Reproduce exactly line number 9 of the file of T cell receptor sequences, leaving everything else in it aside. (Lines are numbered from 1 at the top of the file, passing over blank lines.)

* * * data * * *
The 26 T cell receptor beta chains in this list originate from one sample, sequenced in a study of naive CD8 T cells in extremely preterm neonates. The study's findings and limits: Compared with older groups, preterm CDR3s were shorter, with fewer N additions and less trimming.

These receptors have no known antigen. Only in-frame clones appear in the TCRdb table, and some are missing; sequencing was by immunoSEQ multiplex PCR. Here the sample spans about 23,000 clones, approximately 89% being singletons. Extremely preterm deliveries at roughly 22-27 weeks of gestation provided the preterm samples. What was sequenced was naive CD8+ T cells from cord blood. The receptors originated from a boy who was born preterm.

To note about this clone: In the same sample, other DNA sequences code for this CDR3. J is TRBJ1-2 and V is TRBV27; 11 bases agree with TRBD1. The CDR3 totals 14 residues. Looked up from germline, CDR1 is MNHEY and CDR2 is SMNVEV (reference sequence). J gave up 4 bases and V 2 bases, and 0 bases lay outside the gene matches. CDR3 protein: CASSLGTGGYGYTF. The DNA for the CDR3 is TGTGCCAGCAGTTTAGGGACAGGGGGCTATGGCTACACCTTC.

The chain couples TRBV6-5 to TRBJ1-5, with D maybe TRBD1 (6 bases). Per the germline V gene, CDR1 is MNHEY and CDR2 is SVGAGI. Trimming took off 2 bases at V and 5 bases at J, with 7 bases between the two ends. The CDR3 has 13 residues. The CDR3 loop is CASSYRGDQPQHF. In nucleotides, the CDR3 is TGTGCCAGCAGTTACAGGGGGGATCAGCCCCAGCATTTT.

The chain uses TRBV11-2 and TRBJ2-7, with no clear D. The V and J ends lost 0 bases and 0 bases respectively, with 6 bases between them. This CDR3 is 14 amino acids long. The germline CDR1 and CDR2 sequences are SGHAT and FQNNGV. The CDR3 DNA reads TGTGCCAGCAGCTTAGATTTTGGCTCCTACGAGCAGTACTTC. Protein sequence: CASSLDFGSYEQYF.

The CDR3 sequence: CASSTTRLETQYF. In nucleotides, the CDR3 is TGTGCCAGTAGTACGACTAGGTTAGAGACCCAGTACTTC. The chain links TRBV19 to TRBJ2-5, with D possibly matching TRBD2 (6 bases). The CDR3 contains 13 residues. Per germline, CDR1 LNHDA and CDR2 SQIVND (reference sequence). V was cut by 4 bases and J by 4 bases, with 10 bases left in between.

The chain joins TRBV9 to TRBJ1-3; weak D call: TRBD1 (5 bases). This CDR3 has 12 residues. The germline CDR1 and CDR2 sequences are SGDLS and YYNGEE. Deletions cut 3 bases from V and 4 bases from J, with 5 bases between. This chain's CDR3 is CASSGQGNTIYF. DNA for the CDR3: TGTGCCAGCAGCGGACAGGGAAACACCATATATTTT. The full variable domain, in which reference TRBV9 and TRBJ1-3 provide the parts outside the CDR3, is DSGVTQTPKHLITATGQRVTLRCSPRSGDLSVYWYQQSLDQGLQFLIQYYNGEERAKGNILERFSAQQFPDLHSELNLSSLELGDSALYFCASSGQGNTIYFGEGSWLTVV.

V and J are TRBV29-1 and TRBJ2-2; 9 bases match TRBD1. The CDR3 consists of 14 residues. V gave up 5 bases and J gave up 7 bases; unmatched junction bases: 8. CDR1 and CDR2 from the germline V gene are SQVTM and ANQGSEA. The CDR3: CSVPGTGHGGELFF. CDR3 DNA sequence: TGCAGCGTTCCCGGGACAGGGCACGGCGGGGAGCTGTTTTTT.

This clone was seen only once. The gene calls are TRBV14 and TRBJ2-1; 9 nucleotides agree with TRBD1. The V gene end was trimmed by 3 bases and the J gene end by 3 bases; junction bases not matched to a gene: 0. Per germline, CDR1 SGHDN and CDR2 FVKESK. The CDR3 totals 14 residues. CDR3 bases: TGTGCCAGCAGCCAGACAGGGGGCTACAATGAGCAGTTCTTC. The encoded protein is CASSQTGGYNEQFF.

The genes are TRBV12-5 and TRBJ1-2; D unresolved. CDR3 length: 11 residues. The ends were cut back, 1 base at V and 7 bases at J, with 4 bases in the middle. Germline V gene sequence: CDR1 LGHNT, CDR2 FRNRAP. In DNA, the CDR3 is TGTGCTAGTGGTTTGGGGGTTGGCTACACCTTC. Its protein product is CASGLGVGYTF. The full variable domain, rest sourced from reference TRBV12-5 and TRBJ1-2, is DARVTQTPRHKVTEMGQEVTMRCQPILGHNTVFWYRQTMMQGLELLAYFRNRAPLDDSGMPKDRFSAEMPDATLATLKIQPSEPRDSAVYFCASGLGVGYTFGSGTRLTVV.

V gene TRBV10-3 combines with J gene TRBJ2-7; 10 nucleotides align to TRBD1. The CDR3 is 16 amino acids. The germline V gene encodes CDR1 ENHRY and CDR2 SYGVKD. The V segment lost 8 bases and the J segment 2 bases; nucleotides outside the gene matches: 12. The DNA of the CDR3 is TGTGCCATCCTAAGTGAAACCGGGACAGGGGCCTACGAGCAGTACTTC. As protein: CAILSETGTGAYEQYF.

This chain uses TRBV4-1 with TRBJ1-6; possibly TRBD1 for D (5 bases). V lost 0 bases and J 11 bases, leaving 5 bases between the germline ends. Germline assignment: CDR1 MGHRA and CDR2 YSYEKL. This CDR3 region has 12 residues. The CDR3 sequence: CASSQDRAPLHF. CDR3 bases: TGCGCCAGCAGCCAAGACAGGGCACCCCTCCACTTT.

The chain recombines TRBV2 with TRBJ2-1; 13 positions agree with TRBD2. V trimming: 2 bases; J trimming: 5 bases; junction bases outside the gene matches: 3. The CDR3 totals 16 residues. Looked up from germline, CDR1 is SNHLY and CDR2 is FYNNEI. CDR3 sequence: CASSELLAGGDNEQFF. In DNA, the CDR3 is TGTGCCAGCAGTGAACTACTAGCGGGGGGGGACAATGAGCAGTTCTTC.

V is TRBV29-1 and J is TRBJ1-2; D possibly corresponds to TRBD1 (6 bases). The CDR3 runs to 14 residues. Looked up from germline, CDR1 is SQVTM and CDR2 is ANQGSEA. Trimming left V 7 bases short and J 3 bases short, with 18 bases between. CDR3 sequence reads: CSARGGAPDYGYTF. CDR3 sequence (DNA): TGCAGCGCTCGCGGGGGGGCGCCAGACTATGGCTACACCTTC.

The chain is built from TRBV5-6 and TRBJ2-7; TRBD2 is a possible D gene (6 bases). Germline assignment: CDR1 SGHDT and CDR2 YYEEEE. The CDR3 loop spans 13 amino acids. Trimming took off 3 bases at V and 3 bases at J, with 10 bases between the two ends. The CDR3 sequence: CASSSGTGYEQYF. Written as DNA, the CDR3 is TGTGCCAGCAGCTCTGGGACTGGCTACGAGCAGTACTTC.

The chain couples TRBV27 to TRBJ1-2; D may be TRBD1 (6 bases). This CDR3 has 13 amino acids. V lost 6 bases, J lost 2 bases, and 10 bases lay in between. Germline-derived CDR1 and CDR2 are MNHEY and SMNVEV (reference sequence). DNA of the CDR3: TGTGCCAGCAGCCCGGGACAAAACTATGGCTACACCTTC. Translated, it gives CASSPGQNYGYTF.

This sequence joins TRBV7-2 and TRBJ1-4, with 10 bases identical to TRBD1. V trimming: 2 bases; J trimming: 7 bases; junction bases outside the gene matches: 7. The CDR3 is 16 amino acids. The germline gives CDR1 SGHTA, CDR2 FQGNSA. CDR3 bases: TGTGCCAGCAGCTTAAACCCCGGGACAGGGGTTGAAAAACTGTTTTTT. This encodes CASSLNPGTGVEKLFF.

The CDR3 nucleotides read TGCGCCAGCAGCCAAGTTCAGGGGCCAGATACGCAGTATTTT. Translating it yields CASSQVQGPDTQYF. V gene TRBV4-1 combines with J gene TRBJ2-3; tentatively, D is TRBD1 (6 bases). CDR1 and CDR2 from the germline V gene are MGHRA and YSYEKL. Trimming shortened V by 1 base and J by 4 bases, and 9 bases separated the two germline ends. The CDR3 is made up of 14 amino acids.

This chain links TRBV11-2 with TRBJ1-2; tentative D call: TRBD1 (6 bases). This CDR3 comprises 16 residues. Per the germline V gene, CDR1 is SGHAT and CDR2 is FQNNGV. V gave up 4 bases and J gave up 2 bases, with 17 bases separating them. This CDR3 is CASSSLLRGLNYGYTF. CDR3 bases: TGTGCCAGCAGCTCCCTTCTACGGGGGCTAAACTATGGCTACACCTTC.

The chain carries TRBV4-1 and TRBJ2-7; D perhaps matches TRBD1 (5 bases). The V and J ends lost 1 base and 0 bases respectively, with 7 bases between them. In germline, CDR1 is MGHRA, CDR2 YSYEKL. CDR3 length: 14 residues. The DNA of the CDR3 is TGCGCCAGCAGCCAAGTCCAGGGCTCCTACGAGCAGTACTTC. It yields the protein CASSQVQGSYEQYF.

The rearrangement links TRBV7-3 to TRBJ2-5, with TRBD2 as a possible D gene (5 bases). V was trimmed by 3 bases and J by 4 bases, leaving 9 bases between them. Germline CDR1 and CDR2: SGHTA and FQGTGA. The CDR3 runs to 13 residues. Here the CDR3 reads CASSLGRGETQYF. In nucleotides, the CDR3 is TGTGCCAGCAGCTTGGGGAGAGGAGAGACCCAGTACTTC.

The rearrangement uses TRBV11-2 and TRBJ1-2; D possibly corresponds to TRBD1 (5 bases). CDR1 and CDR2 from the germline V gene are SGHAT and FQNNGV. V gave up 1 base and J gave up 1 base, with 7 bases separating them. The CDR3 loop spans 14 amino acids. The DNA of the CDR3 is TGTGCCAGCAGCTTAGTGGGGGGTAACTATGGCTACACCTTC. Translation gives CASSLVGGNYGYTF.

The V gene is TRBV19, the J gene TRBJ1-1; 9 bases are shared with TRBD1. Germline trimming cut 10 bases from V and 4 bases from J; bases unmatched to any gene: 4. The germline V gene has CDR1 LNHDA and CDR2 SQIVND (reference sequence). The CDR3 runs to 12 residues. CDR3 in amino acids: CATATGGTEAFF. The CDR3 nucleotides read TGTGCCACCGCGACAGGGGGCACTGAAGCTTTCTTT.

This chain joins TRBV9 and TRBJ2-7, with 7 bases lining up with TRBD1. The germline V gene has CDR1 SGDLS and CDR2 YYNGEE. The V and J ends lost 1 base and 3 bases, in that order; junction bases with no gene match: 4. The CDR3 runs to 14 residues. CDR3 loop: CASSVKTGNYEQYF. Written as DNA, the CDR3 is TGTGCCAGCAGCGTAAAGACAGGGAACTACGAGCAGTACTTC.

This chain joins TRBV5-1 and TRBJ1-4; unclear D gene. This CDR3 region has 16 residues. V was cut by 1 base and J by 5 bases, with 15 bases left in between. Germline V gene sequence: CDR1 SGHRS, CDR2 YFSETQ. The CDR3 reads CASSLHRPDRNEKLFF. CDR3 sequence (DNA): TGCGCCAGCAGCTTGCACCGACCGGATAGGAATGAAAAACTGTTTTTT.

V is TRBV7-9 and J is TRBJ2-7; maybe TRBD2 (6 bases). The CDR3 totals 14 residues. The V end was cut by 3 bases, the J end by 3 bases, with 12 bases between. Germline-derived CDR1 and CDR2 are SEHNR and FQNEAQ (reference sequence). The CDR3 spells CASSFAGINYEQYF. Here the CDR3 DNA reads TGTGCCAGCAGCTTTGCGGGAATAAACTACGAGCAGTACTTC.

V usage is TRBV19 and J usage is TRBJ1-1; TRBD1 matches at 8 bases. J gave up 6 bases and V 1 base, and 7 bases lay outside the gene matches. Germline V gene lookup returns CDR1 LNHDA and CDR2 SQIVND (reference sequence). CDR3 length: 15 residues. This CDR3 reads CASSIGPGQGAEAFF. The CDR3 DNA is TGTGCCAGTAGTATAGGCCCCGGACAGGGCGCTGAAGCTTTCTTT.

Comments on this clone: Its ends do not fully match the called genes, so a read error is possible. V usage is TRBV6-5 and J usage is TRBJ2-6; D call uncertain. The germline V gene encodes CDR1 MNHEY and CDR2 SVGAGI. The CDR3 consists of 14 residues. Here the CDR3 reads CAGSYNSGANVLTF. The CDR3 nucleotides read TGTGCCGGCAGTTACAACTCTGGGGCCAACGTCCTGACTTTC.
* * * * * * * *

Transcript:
This clone was seen only once. The gene calls are TRBV14 and TRBJ2-1; 9 nucleotides agree with TRBD1. The V gene end was trimmed by 3 bases and the J gene end by 3 bases; junction bases not matched to a gene: 0. Per germline, CDR1 SGHDN and CDR2 FVKESK. The CDR3 totals 14 residues. CDR3 bases: TGTGCCAGCAGCCAGACAGGGGGCTACAATGAGCAGTTCTTC. The encoded protein is CASSQTGGYNEQFF.